Mirror of Justice

A blog dedicated to the development of Catholic legal theory.
Affiliated with the Program on Church, State & Society at Notre Dame Law School.

Tuesday, November 25, 2008

"Education and Soulcraft"

In a recent issue of First Things magazine, Gilbert Meilaender has a review of Stanley Fish's new and much-remarked book, "Save the World on Your Own Time."  As has been widely observed, Fish's book is, among other things, an argument that the task of university teachers is instruction, not formation.  "I haven't the slightest idea," Fish says, "of how to help students become creative individuals.  And it is decidedly not my job to produce citizens for a pluralistic society or for any other. . . .  To be sure, some of what happens in the classroom may play a part in the fashioning of a citizen, but that is neither something you can count on . . . nor something you should aim for."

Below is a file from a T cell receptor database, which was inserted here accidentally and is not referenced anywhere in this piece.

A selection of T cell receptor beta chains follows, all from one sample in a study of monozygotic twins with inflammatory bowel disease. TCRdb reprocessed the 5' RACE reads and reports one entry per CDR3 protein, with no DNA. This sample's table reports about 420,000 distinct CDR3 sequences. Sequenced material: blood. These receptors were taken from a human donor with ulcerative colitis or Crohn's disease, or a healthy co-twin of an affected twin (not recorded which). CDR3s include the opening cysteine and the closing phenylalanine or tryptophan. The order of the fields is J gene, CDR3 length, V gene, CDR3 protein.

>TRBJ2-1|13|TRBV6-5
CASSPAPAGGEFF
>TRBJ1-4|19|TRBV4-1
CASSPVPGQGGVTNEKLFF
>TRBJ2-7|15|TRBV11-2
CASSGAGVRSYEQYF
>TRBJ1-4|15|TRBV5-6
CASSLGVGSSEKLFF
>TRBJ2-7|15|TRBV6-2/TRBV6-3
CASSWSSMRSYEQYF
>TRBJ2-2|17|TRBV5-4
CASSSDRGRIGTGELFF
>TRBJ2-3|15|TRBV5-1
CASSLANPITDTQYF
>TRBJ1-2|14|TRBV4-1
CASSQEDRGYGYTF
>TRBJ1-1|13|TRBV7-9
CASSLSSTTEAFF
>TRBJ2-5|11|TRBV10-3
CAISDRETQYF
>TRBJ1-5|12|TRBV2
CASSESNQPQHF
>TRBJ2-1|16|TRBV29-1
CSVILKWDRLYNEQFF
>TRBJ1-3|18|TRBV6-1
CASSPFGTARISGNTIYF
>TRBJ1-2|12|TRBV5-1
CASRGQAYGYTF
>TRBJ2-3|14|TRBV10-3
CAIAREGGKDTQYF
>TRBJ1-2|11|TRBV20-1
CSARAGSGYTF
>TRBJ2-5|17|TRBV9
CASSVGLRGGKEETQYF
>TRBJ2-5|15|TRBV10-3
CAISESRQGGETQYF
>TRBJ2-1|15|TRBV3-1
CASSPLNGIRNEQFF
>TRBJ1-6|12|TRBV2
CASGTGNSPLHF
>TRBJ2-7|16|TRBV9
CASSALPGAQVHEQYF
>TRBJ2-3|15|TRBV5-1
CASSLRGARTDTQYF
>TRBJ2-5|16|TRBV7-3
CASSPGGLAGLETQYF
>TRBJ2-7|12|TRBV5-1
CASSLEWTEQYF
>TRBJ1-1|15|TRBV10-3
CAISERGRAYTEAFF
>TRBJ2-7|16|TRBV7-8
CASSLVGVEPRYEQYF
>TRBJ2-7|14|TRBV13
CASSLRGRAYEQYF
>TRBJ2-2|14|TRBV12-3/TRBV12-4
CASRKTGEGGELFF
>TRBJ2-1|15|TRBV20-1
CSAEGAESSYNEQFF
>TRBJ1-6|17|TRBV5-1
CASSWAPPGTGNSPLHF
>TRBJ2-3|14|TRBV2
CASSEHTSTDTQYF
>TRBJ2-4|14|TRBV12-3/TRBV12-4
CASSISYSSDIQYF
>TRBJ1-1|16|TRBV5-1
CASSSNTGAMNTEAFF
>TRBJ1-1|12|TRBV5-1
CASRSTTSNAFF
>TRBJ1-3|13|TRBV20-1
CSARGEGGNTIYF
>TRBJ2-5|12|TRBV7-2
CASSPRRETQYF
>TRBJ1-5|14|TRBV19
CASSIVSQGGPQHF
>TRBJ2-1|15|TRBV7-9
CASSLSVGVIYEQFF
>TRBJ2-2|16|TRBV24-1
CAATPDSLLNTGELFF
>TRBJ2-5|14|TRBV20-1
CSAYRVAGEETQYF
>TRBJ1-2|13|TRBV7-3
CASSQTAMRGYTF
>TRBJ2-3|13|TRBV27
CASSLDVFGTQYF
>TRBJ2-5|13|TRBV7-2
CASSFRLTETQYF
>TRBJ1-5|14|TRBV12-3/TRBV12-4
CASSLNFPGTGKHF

I know that, when I reflect on what I see as my "vocation" as a law teacher, I *do* emphasize my aspirations to contribute helpfully to the formation of my students and to the integration of their lives.  Am I wrong?  (For my own "take" on the connection between education and "soulcraft," take a look at this essay.)


Garnett, Rick | Permalink

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